The U.S. is going to break up, no question about it. Question is when and how.

    I have always consider the Declaration of Independence to be good precedent. If the motherfuckers are fucking with us too much, fuck 'em.

    I agree with David Duke that we should stop calling this 'our country'. It's THEIR country now... and we need to move on.
     
    Last edited: Nov 27, 2008
  3. Kevin_Kennedy
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    Kevin_Kennedy Defend Liberty

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    Well the question is, would they be right to send the troops in to stop a state from seceding, and why?
     
  4. RetiredGySgt
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    RetiredGySgt Platinum Member

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    If the Other States agreed to allow the state to leave it is legal. However a State can not unilaterally decide to leave.
     
  5. Kevin_Kennedy
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    Kevin_Kennedy Defend Liberty

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    Lincoln basically said the same thing. I disagree, but I'd like to hear why you think one state needs the permission of the other states to leave.
     
  6. RetiredGySgt
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    RetiredGySgt Platinum Member

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    The States are not independent entities. Except for the first 13 colonies every State was created from Federal Land, the Government allowed it to form as a territory and allowed it to petition to join as a State. The same process that allows a territory to join is needed to allow a State to leave the Union.

    The Civil War set the standard. The 1869 Supreme Court decision sealed the deal. The claim that each State was free to join and so free to leave is simply not true. The only exception being perhaps the first 13 colonies. Every other State was not "free" to not become property of the US. They started out as property of the Federal Government. ( well Texas was a separate entity but owed the US tons of money).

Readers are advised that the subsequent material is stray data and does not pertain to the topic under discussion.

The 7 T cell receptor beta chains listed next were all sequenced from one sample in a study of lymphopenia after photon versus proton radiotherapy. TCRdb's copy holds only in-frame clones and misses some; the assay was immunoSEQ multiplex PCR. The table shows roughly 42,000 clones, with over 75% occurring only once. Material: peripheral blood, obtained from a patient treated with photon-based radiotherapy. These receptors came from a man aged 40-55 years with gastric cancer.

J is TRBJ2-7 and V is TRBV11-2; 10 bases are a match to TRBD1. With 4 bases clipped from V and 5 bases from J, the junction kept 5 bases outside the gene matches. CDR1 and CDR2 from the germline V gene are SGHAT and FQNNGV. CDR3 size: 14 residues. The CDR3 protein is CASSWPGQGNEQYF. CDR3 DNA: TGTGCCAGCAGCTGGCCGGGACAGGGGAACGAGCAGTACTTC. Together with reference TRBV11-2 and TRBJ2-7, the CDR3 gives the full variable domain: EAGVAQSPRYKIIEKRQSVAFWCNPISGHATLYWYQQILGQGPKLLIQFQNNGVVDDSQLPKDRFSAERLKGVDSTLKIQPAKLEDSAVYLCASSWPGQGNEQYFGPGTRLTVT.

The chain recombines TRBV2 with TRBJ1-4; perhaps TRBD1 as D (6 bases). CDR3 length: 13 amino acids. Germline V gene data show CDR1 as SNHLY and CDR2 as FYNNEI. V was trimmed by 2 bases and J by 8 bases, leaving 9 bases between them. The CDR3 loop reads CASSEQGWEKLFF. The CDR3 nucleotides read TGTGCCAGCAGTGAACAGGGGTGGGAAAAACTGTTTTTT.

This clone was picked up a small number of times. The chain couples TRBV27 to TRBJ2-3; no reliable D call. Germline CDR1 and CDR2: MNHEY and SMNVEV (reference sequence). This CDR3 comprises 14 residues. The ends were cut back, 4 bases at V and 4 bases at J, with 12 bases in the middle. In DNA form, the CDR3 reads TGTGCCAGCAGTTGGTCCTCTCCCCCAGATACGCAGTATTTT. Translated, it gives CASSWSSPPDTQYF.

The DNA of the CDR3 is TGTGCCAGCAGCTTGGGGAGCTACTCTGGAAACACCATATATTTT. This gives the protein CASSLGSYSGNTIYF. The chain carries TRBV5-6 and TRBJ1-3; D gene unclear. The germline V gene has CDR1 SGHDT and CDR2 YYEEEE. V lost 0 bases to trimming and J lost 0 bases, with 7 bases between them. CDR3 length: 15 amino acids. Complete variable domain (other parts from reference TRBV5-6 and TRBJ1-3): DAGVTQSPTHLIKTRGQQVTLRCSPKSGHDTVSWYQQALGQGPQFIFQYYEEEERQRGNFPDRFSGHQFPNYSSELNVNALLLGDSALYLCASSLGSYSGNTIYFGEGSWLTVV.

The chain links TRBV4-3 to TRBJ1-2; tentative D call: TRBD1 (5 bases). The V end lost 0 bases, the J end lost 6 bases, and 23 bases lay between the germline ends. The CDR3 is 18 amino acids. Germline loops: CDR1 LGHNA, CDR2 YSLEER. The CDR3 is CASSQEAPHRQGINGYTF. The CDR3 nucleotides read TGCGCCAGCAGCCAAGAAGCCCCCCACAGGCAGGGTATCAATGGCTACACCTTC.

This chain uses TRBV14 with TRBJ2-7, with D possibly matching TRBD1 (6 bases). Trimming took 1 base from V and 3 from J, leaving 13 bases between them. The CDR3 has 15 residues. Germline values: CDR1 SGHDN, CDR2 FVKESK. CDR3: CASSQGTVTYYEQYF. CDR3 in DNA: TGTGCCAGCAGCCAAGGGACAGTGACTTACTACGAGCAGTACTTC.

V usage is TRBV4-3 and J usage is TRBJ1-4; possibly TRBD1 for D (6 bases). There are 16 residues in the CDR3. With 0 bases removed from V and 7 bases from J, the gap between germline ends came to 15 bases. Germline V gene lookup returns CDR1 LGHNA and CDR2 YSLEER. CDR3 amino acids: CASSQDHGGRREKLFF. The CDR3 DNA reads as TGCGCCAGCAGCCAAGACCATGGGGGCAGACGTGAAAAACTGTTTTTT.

7. Kevin_Kennedy
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    Kevin_Kennedy Defend Liberty

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    Your reasoning implies that different states have different rights, which is not the case. The Constitution protects each state in the exact same way. By allowing these territories to become states protected under the Constitution the federal government gave up any and all claims of ownership over the land.

    The only standard set by the Civil War was that the government would do whatever was necessary to force an unwilling state to remain in the union. As I stated before, Texas v. White is unconstitutional and therefore, to quote Thomas Jefferson, "unauthoritative, void, and no force..."
     
  8. strollingbones
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    strollingbones Diamond Member

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    a state would have to form its own defense...its own montary system....etc...too complex...is nc going to raise an army and print there own money....i just do not see it happening....

    i do however think it is a right of the state and approved under certian guidelines by the constitution....
     
  9. editec
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    editec Mr. Forgot-it-All

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    Legality has NOTHING to do with an issue like this.

    POWER is the key issue.

    FWIW, breaking up the USA would be a very very stupid thing to do.

    Why?

    Because the whole is worth more than the sum of its parts, folks.

    Now I do not entirely doubt that the USA won't break up sometime in the future, because that sort of thing does happen.

    But as to whether I think it would be a good thing?

    Absolutely not.

    No region is this nation would do as well as is does now, if it stood alone.
     
  10. William Joyce
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    William Joyce Chemotherapy for PC

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    I don't know what "1869 Supreme Court decision" you're talking about, but you could not be more wrong that states aren't independent entities. And states being "property of the Federal Government" would not be recognized by the most liberal legal scholar alive! (Seriously, what does that mean? If your state is "property" of the federal government, why's it got its own constitution, government, etc.?)

    To say that the "Civil War set the standard" is right as a practical matter, but not a legal one. "Victory in war" is only one kind of precedent, easily overturned by...

    another victory in war!